Another evangelical but more explicitly missiological approach to new spirituality can be found in some of the articles of Encountering New Religious Movements. The authors are North Americans and Australians who are engaging apologetically and missiologically with new religious movements. The North American writers provide introductory and methodological chapters and a chapter on cross-cultural mission to Latter-day Saints. The Australian chapters include Harold Taylor's discussion of contextualised mission in history (especially in Celtic and Muslim missions) and then most of the practical applications.
Philip Johnson and John Smulo discuss reaching Wiccan and Mother Goddess devotees - seeing them as a subculture with their own customs and traditions to understand, and John Smulo similarly works toward a contextualized apologetic to LaVeyan Satanism. Ruth Pollard explores sacred oils and the gospel (a good chapter for anyone interested in arguments over complementary medicine). Philip Johnson evaluates the festival booth ministry of Community of Hope with new age and do-it-yourself seekers, explaining their change from an adversarial and dismissive approach to one of dialogue and cultural understanding. In another chapter Philip explores the challenges of reaching a Bible-based group like the Christadelphians. Ross Clifford reframes a traditional apologetic to reach "new spirituality" seekers, arguing for the centrality of the resurrection, debunking myths that new spirituality seekers are not interested in factual discussion and metanarrative, and engaging rather than dismissing culture.
The paradigm shift the whole book espouses is to move away from being confrontational and aggressive with what has traditionally been called `the cults', and seek to incarnationally and sympathetically understand the culture of people in what is better termed `new religious movements'. Rather than basing ministry on mainly refuting heresy and asserting correct doctrine (as in Walter Martin's The Kingdom of the Cults), the authors espouse an approach that includes cross-cultural missiological methods including worldview analysis and cross-cultural communication.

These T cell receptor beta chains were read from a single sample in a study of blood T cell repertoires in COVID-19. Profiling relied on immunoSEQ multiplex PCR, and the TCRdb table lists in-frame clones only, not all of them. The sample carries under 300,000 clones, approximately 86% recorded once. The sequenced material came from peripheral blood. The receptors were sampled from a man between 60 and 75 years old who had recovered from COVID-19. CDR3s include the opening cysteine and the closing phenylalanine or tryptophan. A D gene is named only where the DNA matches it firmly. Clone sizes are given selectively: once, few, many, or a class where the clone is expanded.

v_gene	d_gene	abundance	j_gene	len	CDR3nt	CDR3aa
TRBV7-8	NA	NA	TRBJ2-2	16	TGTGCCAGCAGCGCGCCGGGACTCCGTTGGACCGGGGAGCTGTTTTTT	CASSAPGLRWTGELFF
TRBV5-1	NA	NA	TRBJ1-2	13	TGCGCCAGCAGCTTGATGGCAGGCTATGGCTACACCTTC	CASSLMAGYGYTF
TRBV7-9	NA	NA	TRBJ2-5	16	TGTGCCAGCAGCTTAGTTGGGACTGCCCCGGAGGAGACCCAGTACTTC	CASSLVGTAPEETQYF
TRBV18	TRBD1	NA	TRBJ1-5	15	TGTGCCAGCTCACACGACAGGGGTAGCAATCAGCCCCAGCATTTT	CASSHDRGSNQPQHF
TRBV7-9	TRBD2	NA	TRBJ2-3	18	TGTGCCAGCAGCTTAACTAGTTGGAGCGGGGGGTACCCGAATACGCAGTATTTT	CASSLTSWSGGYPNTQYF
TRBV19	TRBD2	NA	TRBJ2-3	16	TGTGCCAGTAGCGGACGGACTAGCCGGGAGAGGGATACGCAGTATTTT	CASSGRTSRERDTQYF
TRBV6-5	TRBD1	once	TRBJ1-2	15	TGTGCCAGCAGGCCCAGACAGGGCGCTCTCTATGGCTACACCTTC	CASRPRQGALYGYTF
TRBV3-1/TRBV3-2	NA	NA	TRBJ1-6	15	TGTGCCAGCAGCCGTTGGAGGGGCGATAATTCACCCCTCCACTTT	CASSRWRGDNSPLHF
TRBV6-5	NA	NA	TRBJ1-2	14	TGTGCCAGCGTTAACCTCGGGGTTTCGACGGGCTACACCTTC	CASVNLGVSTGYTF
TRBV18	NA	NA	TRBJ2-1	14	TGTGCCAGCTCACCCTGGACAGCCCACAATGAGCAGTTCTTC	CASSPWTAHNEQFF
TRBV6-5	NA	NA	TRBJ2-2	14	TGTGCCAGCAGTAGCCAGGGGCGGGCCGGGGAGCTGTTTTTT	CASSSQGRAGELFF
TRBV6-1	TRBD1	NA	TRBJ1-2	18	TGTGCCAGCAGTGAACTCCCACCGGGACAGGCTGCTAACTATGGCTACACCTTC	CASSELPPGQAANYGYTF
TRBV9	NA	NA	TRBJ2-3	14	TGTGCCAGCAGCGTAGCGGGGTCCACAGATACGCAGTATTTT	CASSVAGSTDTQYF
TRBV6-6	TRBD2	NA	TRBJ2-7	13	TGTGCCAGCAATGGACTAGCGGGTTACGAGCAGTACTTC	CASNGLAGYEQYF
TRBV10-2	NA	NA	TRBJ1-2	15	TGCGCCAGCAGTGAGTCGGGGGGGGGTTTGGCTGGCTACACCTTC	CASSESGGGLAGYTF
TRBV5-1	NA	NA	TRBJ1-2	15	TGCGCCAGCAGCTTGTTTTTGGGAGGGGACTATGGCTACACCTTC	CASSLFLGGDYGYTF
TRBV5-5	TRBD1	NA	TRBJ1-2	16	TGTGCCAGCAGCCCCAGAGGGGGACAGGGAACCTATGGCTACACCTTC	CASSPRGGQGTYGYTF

The world is shrinking and innovations in travel and communication (let alone religious consumerism) bring a smorgasbord of religious options. The challenge is not just to hold up the cross to protect the church and our children, but to take the cross to this variety of cultural groups in evangelism. There is plenty of room for further development of these ideas and their missiological application to other new religious movements.
Darren Cronshaw is a student and teacher of practical theology and originally reviewed this for Australian Journal of Mission Studies, Vol.1, No.2 (December), p.58.
Our efforts must go beyond the handing out of tracts, confrontational discussions of apologetics, and holding demonstrations. Encountering New Religious Movements provides an in-depth history of apologetics and missions to new religious movements as well as chronicling the successes and failures their-in. Though the book is written by several authors, there is a continuous attention brought to solid doctrine and sound missional philosophy in outreach. The authors are each leaders in their respective areas and provide strong biblical foundations and historical data outlining the inception of the movement they represent and the methodology they recommend.
Too many of our seminary graduates are not equipped with the knowledge of how to engage our various subcultures with the Gospel. Many of our seminaries continue to turn out pastors equipped only to perpetuate an ineffective Christendom approach to church and outreach. If our goal is to get out of the church and to impact our culture, then we must have leadership that is prepared. This book should be high on the list of required reading in our seminaries and our various church boards, sessions, and leadership teams.
If you live somewhere that you do not believe these subcultures are present, then either you do not live in the Western World or you are simply mistaken.